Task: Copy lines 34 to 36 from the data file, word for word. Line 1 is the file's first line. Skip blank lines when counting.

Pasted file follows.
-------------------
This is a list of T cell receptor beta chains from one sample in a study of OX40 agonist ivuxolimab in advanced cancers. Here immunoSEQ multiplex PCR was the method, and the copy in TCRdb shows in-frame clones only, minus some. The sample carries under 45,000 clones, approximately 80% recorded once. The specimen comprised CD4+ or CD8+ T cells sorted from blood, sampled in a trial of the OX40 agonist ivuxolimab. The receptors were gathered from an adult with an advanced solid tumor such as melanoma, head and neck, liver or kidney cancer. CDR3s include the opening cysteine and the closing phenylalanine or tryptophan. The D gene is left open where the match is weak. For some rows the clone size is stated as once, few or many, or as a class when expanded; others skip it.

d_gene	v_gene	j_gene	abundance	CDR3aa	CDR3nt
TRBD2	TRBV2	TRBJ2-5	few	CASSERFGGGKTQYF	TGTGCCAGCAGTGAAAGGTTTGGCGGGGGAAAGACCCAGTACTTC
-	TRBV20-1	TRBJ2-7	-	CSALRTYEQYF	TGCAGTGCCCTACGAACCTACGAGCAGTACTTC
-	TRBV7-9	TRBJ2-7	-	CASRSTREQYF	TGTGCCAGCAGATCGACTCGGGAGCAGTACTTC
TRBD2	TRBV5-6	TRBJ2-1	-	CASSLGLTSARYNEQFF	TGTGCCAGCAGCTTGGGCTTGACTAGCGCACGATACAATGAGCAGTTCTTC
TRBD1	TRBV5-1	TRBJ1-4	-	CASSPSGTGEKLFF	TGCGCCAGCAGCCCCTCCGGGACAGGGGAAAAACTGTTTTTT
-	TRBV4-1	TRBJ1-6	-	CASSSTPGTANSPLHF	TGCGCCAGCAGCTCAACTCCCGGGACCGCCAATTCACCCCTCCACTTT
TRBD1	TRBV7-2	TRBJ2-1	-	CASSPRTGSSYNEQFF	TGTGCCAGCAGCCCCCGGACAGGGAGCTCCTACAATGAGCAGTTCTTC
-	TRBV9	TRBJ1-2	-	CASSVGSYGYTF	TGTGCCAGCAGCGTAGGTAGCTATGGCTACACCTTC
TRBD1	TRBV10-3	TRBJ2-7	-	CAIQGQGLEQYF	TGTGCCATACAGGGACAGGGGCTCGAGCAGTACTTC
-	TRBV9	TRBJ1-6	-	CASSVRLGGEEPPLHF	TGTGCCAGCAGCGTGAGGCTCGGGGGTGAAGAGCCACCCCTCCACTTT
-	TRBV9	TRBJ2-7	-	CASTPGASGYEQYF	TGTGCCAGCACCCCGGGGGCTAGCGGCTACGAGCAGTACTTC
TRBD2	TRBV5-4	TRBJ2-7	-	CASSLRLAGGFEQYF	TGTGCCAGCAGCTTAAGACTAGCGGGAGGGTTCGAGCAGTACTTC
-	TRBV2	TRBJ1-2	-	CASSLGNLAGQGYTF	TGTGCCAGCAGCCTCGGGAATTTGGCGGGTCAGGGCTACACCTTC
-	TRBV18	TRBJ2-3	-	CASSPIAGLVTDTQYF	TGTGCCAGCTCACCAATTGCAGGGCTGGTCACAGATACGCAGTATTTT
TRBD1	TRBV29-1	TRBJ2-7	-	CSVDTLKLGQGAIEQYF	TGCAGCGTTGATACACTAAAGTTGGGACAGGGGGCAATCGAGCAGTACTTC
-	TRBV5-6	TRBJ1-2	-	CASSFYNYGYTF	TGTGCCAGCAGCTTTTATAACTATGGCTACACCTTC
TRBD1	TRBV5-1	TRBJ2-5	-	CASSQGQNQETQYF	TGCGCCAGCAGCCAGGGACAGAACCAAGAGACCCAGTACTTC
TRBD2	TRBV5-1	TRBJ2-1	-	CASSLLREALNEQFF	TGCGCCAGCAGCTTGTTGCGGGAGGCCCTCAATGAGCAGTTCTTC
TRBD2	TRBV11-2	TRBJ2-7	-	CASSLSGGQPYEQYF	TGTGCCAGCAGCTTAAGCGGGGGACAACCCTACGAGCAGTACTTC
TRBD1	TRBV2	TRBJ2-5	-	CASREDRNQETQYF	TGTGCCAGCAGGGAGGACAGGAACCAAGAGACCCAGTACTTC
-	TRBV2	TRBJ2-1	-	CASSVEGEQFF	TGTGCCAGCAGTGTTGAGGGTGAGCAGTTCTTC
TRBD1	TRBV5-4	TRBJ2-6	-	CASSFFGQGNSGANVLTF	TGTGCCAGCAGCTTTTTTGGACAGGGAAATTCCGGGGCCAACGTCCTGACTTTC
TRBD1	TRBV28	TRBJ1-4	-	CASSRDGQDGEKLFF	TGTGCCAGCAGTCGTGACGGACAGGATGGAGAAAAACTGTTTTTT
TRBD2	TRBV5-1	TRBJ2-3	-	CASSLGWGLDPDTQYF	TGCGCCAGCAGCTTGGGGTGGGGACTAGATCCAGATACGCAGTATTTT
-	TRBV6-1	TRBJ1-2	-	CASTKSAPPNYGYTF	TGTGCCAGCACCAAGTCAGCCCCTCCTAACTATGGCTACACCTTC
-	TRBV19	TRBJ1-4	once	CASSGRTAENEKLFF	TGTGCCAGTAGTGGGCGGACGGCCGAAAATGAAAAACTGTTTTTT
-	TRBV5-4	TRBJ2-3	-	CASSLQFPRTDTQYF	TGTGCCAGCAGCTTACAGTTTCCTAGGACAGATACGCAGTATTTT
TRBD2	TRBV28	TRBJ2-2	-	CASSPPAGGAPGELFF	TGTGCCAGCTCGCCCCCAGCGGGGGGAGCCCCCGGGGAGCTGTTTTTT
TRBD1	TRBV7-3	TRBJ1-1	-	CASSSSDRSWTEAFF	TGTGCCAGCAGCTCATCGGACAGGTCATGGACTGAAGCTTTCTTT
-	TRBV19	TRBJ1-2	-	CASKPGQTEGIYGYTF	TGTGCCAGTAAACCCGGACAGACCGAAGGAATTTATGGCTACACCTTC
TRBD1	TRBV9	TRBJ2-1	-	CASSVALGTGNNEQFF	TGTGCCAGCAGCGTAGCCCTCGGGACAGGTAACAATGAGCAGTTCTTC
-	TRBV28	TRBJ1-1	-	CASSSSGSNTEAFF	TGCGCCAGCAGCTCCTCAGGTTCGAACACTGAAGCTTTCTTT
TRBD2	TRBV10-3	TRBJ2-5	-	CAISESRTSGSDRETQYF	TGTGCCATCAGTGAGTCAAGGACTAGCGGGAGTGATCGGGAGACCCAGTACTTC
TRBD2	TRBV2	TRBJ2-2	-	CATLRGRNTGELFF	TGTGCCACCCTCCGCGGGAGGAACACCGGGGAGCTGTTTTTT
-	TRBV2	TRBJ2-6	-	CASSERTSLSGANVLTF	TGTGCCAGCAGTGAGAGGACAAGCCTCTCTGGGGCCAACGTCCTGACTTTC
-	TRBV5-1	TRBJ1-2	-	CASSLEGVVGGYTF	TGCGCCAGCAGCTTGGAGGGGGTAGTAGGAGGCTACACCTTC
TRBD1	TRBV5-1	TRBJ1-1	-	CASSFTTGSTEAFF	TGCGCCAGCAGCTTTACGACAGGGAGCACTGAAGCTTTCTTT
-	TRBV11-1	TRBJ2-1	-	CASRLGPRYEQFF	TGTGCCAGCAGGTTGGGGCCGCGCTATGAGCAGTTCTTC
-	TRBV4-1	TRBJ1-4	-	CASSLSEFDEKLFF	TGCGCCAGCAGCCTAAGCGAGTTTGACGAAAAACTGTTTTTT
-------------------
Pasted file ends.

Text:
-	TRBV28	TRBJ1-1	-	CASSSSGSNTEAFF	TGCGCCAGCAGCTCCTCAGGTTCGAACACTGAAGCTTTCTTT
TRBD2	TRBV10-3	TRBJ2-5	-	CAISESRTSGSDRETQYF	TGTGCCATCAGTGAGTCAAGGACTAGCGGGAGTGATCGGGAGACCCAGTACTTC
TRBD2	TRBV2	TRBJ2-2	-	CATLRGRNTGELFF	TGTGCCACCCTCCGCGGGAGGAACACCGGGGAGCTGTTTTTT